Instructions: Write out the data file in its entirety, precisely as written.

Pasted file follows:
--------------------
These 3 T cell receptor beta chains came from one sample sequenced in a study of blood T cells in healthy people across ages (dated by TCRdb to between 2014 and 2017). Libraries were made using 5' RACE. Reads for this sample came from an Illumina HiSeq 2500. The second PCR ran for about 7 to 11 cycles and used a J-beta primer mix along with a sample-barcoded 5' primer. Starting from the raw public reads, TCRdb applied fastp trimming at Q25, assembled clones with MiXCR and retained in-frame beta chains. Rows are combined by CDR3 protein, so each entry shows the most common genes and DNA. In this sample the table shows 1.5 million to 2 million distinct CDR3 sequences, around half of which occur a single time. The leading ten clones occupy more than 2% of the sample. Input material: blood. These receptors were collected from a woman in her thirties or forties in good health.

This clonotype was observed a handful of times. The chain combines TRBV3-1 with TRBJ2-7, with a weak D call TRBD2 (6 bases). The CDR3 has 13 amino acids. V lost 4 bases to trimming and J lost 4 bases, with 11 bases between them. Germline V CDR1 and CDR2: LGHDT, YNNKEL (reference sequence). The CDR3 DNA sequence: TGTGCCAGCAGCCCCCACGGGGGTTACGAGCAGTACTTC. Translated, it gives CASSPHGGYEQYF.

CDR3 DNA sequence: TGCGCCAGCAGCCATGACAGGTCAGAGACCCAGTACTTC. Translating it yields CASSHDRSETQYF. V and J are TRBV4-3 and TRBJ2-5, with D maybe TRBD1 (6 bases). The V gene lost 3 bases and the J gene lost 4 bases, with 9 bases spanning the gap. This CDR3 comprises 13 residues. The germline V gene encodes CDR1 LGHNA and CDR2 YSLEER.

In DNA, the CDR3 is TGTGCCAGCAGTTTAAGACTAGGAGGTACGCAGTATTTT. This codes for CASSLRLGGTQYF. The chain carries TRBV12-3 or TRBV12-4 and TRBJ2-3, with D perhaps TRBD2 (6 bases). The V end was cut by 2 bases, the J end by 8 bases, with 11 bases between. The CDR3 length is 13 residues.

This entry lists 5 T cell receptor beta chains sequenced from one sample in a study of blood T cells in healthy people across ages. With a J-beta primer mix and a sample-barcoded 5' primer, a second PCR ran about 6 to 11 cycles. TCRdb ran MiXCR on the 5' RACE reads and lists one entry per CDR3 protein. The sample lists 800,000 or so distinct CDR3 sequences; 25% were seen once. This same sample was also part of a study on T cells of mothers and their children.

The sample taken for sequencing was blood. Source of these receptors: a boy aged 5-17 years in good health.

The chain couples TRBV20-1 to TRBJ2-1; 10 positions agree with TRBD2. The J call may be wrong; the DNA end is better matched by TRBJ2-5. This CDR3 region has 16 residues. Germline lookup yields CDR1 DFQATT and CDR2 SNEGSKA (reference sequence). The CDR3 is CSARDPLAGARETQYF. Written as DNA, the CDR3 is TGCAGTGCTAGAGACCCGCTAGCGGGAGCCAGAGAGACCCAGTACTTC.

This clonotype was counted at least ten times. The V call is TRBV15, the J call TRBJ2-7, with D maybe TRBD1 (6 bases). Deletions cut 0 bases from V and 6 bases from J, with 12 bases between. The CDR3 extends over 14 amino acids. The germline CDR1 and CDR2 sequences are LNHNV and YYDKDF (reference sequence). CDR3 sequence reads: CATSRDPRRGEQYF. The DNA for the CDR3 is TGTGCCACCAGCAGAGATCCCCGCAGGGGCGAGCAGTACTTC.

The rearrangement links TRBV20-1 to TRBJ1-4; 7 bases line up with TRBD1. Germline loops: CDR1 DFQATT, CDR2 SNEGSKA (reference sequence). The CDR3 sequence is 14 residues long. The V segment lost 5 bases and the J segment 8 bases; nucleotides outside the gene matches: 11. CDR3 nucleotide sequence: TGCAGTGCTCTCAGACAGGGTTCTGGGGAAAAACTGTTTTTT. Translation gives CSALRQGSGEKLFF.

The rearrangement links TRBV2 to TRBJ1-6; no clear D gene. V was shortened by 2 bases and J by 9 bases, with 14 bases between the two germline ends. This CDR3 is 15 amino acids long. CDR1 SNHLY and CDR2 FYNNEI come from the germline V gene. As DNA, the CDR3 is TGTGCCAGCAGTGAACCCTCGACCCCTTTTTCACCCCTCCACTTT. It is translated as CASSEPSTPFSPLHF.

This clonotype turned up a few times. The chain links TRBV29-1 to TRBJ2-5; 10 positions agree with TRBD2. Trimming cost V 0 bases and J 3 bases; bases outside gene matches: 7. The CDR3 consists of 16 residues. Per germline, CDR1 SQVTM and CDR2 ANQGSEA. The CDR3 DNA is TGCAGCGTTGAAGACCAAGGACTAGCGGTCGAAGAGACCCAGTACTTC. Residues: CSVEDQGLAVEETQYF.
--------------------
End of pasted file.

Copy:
These 3 T cell receptor beta chains came from one sample sequenced in a study of blood T cells in healthy people across ages (dated by TCRdb to between 2014 and 2017). Libraries were made using 5' RACE. Reads for this sample came from an Illumina HiSeq 2500. The second PCR ran for about 7 to 11 cycles and used a J-beta primer mix along with a sample-barcoded 5' primer. Starting from the raw public reads, TCRdb applied fastp trimming at Q25, assembled clones with MiXCR and retained in-frame beta chains. Rows are combined by CDR3 protein, so each entry shows the most common genes and DNA. In this sample the table shows 1.5 million to 2 million distinct CDR3 sequences, around half of which occur a single time. The leading ten clones occupy more than 2% of the sample. Input material: blood. These receptors were collected from a woman in her thirties or forties in good health.

This clonotype was observed a handful of times. The chain combines TRBV3-1 with TRBJ2-7, with a weak D call TRBD2 (6 bases). The CDR3 has 13 amino acids. V lost 4 bases to trimming and J lost 4 bases, with 11 bases between them. Germline V CDR1 and CDR2: LGHDT, YNNKEL (reference sequence). The CDR3 DNA sequence: TGTGCCAGCAGCCCCCACGGGGGTTACGAGCAGTACTTC. Translated, it gives CASSPHGGYEQYF.

CDR3 DNA sequence: TGCGCCAGCAGCCATGACAGGTCAGAGACCCAGTACTTC. Translating it yields CASSHDRSETQYF. V and J are TRBV4-3 and TRBJ2-5, with D maybe TRBD1 (6 bases). The V gene lost 3 bases and the J gene lost 4 bases, with 9 bases spanning the gap. This CDR3 comprises 13 residues. The germline V gene encodes CDR1 LGHNA and CDR2 YSLEER.

In DNA, the CDR3 is TGTGCCAGCAGTTTAAGACTAGGAGGTACGCAGTATTTT. This codes for CASSLRLGGTQYF. The chain carries TRBV12-3 or TRBV12-4 and TRBJ2-3, with D perhaps TRBD2 (6 bases). The V end was cut by 2 bases, the J end by 8 bases, with 11 bases between. The CDR3 length is 13 residues.

This entry lists 5 T cell receptor beta chains sequenced from one sample in a study of blood T cells in healthy people across ages. With a J-beta primer mix and a sample-barcoded 5' primer, a second PCR ran about 6 to 11 cycles. TCRdb ran MiXCR on the 5' RACE reads and lists one entry per CDR3 protein. The sample lists 800,000 or so distinct CDR3 sequences; 25% were seen once. This same sample was also part of a study on T cells of mothers and their children.

The sample taken for sequencing was blood. Source of these receptors: a boy aged 5-17 years in good health.

The chain couples TRBV20-1 to TRBJ2-1; 10 positions agree with TRBD2. The J call may be wrong; the DNA end is better matched by TRBJ2-5. This CDR3 region has 16 residues. Germline lookup yields CDR1 DFQATT and CDR2 SNEGSKA (reference sequence). The CDR3 is CSARDPLAGARETQYF. Written as DNA, the CDR3 is TGCAGTGCTAGAGACCCGCTAGCGGGAGCCAGAGAGACCCAGTACTTC.

This clonotype was counted at least ten times. The V call is TRBV15, the J call TRBJ2-7, with D maybe TRBD1 (6 bases). Deletions cut 0 bases from V and 6 bases from J, with 12 bases between. The CDR3 extends over 14 amino acids. The germline CDR1 and CDR2 sequences are LNHNV and YYDKDF (reference sequence). CDR3 sequence reads: CATSRDPRRGEQYF. The DNA for the CDR3 is TGTGCCACCAGCAGAGATCCCCGCAGGGGCGAGCAGTACTTC.

The rearrangement links TRBV20-1 to TRBJ1-4; 7 bases line up with TRBD1. Germline loops: CDR1 DFQATT, CDR2 SNEGSKA (reference sequence). The CDR3 sequence is 14 residues long. The V segment lost 5 bases and the J segment 8 bases; nucleotides outside the gene matches: 11. CDR3 nucleotide sequence: TGCAGTGCTCTCAGACAGGGTTCTGGGGAAAAACTGTTTTTT. Translation gives CSALRQGSGEKLFF.

The rearrangement links TRBV2 to TRBJ1-6; no clear D gene. V was shortened by 2 bases and J by 9 bases, with 14 bases between the two germline ends. This CDR3 is 15 amino acids long. CDR1 SNHLY and CDR2 FYNNEI come from the germline V gene. As DNA, the CDR3 is TGTGCCAGCAGTGAACCCTCGACCCCTTTTTCACCCCTCCACTTT. It is translated as CASSEPSTPFSPLHF.

This clonotype turned up a few times. The chain links TRBV29-1 to TRBJ2-5; 10 positions agree with TRBD2. Trimming cost V 0 bases and J 3 bases; bases outside gene matches: 7. The CDR3 consists of 16 residues. Per germline, CDR1 SQVTM and CDR2 ANQGSEA. The CDR3 DNA is TGCAGCGTTGAAGACCAAGGACTAGCGGTCGAAGAGACCCAGTACTTC. Residues: CSVEDQGLAVEETQYF.